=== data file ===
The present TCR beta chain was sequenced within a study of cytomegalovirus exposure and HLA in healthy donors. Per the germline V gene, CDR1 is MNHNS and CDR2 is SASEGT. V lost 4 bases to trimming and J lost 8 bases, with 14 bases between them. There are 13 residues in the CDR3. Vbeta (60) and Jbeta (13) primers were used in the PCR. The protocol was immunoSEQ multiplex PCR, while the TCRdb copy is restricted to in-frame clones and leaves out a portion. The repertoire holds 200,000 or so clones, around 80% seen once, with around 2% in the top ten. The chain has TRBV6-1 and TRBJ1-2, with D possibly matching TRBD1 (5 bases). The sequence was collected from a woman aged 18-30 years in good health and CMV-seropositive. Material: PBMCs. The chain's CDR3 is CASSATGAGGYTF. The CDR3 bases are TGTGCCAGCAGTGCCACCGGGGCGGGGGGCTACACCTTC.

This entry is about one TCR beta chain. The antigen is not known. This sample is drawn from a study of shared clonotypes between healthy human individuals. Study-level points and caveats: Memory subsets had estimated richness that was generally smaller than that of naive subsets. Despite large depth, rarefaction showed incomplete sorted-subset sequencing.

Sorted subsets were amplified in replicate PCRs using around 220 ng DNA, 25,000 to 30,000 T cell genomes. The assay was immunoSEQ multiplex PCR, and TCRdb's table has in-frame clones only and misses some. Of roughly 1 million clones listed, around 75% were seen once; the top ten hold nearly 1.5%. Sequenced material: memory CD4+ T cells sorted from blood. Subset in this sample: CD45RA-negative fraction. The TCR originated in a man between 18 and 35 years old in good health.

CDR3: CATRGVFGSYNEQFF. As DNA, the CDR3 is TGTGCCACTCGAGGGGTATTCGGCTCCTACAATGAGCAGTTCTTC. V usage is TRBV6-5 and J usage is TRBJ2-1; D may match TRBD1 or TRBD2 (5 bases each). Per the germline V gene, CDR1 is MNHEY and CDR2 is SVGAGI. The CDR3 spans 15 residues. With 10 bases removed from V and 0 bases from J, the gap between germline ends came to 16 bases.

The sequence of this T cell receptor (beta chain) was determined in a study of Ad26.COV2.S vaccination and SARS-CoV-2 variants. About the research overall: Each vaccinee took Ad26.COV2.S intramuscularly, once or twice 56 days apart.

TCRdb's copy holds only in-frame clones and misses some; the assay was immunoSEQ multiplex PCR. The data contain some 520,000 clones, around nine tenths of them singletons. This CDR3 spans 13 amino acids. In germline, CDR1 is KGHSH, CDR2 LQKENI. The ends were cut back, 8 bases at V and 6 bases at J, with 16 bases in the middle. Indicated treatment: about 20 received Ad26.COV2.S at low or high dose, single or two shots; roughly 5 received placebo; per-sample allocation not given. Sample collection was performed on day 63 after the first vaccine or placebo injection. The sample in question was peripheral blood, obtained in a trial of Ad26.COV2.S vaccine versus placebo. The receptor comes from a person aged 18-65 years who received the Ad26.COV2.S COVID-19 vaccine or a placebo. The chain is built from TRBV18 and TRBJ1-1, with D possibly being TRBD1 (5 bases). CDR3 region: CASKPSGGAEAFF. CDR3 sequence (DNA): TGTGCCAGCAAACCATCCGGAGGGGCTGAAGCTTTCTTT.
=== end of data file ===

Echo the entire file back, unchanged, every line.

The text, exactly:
The present TCR beta chain was sequenced within a study of cytomegalovirus exposure and HLA in healthy donors. Per the germline V gene, CDR1 is MNHNS and CDR2 is SASEGT. V lost 4 bases to trimming and J lost 8 bases, with 14 bases between them. There are 13 residues in the CDR3. Vbeta (60) and Jbeta (13) primers were used in the PCR. The protocol was immunoSEQ multiplex PCR, while the TCRdb copy is restricted to in-frame clones and leaves out a portion. The repertoire holds 200,000 or so clones, around 80% seen once, with around 2% in the top ten. The chain has TRBV6-1 and TRBJ1-2, with D possibly matching TRBD1 (5 bases). The sequence was collected from a woman aged 18-30 years in good health and CMV-seropositive. Material: PBMCs. The chain's CDR3 is CASSATGAGGYTF. The CDR3 bases are TGTGCCAGCAGTGCCACCGGGGCGGGGGGCTACACCTTC.

This entry is about one TCR beta chain. The antigen is not known. This sample is drawn from a study of shared clonotypes between healthy human individuals. Study-level points and caveats: Memory subsets had estimated richness that was generally smaller than that of naive subsets. Despite large depth, rarefaction showed incomplete sorted-subset sequencing.

Sorted subsets were amplified in replicate PCRs using around 220 ng DNA, 25,000 to 30,000 T cell genomes. The assay was immunoSEQ multiplex PCR, and TCRdb's table has in-frame clones only and misses some. Of roughly 1 million clones listed, around 75% were seen once; the top ten hold nearly 1.5%. Sequenced material: memory CD4+ T cells sorted from blood. Subset in this sample: CD45RA-negative fraction. The TCR originated in a man between 18 and 35 years old in good health.

CDR3: CATRGVFGSYNEQFF. As DNA, the CDR3 is TGTGCCACTCGAGGGGTATTCGGCTCCTACAATGAGCAGTTCTTC. V usage is TRBV6-5 and J usage is TRBJ2-1; D may match TRBD1 or TRBD2 (5 bases each). Per the germline V gene, CDR1 is MNHEY and CDR2 is SVGAGI. The CDR3 spans 15 residues. With 10 bases removed from V and 0 bases from J, the gap between germline ends came to 16 bases.

The sequence of this T cell receptor (beta chain) was determined in a study of Ad26.COV2.S vaccination and SARS-CoV-2 variants. About the research overall: Each vaccinee took Ad26.COV2.S intramuscularly, once or twice 56 days apart.

TCRdb's copy holds only in-frame clones and misses some; the assay was immunoSEQ multiplex PCR. The data contain some 520,000 clones, around nine tenths of them singletons. This CDR3 spans 13 amino acids. In germline, CDR1 is KGHSH, CDR2 LQKENI. The ends were cut back, 8 bases at V and 6 bases at J, with 16 bases in the middle. Indicated treatment: about 20 received Ad26.COV2.S at low or high dose, single or two shots; roughly 5 received placebo; per-sample allocation not given. Sample collection was performed on day 63 after the first vaccine or placebo injection. The sample in question was peripheral blood, obtained in a trial of Ad26.COV2.S vaccine versus placebo. The receptor comes from a person aged 18-65 years who received the Ad26.COV2.S COVID-19 vaccine or a placebo. The chain is built from TRBV18 and TRBJ1-1, with D possibly being TRBD1 (5 bases). CDR3 region: CASKPSGGAEAFF. CDR3 sequence (DNA): TGTGCCAGCAAACCATCCGGAGGGGCTGAAGCTTTCTTT.